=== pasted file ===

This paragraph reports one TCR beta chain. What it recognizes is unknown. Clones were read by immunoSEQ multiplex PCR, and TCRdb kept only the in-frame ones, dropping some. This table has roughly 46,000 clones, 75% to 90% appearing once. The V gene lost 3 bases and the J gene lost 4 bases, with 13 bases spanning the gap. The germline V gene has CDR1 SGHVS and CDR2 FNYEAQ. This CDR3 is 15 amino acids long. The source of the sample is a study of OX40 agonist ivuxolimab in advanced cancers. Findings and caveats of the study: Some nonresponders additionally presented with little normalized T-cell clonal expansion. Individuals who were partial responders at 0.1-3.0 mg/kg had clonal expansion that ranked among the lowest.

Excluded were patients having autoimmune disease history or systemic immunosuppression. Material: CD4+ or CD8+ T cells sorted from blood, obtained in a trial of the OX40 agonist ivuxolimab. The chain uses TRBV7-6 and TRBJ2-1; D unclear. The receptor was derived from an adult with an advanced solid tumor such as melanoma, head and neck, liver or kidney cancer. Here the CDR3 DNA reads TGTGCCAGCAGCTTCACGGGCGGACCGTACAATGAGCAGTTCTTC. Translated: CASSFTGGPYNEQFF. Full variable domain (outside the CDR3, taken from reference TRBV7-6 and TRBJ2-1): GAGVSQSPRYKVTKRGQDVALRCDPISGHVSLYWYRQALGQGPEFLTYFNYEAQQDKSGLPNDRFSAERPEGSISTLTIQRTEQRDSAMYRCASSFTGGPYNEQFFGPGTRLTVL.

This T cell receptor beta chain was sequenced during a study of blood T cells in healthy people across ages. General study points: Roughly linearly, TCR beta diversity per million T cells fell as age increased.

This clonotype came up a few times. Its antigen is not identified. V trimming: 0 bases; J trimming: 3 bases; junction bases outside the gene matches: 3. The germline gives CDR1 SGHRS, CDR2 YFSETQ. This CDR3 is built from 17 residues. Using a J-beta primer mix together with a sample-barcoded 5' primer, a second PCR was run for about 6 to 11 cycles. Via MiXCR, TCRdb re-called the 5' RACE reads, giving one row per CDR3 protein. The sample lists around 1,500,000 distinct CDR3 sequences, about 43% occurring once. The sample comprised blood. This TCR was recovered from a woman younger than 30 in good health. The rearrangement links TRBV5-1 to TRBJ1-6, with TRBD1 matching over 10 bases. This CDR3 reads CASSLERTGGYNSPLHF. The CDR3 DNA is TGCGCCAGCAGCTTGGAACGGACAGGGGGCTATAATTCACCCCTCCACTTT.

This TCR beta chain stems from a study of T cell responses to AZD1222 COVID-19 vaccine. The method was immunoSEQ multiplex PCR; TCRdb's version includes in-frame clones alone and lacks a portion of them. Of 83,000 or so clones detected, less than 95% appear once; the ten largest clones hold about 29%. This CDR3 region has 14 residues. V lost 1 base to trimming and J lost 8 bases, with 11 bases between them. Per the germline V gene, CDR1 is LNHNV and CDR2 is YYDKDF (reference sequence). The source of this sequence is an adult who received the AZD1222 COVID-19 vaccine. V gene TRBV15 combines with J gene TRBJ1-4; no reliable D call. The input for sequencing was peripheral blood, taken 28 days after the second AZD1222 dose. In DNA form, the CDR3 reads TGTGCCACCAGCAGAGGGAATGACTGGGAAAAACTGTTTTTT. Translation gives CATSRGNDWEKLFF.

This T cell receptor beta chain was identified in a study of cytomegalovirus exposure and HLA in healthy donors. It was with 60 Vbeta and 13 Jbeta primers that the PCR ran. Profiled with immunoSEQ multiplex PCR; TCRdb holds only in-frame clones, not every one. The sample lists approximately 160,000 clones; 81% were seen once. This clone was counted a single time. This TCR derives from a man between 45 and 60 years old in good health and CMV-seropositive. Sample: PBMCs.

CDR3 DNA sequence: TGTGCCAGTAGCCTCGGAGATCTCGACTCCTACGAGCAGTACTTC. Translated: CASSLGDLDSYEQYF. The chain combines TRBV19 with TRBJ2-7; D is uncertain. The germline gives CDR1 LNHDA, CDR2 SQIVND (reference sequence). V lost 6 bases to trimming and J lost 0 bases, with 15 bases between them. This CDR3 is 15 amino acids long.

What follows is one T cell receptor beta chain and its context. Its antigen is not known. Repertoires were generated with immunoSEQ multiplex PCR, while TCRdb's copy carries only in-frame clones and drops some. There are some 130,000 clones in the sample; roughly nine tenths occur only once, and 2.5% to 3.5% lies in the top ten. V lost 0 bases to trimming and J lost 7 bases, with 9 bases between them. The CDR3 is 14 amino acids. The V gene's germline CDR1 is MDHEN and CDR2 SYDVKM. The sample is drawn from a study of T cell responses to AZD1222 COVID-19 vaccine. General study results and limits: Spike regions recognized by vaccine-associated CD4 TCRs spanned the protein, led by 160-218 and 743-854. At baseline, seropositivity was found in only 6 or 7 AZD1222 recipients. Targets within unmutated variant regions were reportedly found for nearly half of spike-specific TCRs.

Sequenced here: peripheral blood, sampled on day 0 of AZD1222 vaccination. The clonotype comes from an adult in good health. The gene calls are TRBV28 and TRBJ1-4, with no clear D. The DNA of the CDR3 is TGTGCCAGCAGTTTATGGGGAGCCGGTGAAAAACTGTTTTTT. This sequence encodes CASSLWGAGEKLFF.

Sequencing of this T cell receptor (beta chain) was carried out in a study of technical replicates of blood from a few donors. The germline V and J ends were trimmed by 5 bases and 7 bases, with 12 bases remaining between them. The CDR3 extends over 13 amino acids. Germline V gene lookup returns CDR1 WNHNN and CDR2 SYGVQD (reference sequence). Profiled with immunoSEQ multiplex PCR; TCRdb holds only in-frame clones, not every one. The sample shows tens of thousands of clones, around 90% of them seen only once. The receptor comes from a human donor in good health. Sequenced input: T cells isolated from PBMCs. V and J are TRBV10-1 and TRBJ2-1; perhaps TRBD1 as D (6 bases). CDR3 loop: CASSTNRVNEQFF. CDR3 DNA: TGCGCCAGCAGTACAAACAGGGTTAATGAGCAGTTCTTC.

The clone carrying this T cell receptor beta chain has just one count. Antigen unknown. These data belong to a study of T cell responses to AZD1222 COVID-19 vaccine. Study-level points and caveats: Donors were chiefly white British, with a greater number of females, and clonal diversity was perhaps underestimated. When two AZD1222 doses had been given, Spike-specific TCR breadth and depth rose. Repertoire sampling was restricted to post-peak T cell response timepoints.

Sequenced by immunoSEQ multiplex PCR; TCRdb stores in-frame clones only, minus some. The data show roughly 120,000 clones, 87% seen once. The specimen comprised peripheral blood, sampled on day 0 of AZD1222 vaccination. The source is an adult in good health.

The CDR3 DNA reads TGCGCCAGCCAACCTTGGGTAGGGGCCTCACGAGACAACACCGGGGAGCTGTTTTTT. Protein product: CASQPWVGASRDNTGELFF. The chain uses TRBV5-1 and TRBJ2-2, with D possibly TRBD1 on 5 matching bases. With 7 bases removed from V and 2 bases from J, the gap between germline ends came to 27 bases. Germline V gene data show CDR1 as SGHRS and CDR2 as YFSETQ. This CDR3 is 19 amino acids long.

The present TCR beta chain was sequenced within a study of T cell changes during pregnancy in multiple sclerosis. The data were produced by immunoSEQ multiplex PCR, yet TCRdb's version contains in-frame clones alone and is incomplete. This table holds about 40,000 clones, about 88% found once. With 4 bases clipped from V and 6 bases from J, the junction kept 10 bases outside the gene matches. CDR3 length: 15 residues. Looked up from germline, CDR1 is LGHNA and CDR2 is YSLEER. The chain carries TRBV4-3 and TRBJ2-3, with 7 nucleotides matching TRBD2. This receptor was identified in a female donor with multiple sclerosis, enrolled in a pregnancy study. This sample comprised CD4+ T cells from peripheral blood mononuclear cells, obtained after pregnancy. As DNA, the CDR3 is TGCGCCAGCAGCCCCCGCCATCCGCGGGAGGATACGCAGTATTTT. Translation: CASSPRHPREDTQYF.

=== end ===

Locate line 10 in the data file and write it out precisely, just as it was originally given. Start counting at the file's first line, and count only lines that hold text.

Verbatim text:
Sequencing of this T cell receptor (beta chain) was carried out in a study of technical replicates of blood from a few donors. The germline V and J ends were trimmed by 5 bases and 7 bases, with 12 bases remaining between them. The CDR3 extends over 13 amino acids. Germline V gene lookup returns CDR1 WNHNN and CDR2 SYGVQD (reference sequence). Profiled with immunoSEQ multiplex PCR; TCRdb holds only in-frame clones, not every one. The sample shows tens of thousands of clones, around 90% of them seen only once. The receptor comes from a human donor in good health. Sequenced input: T cells isolated from PBMCs. V and J are TRBV10-1 and TRBJ2-1; perhaps TRBD1 as D (6 bases). CDR3 loop: CASSTNRVNEQFF. CDR3 DNA: TGCGCCAGCAGTACAAACAGGGTTAATGAGCAGTTCTTC.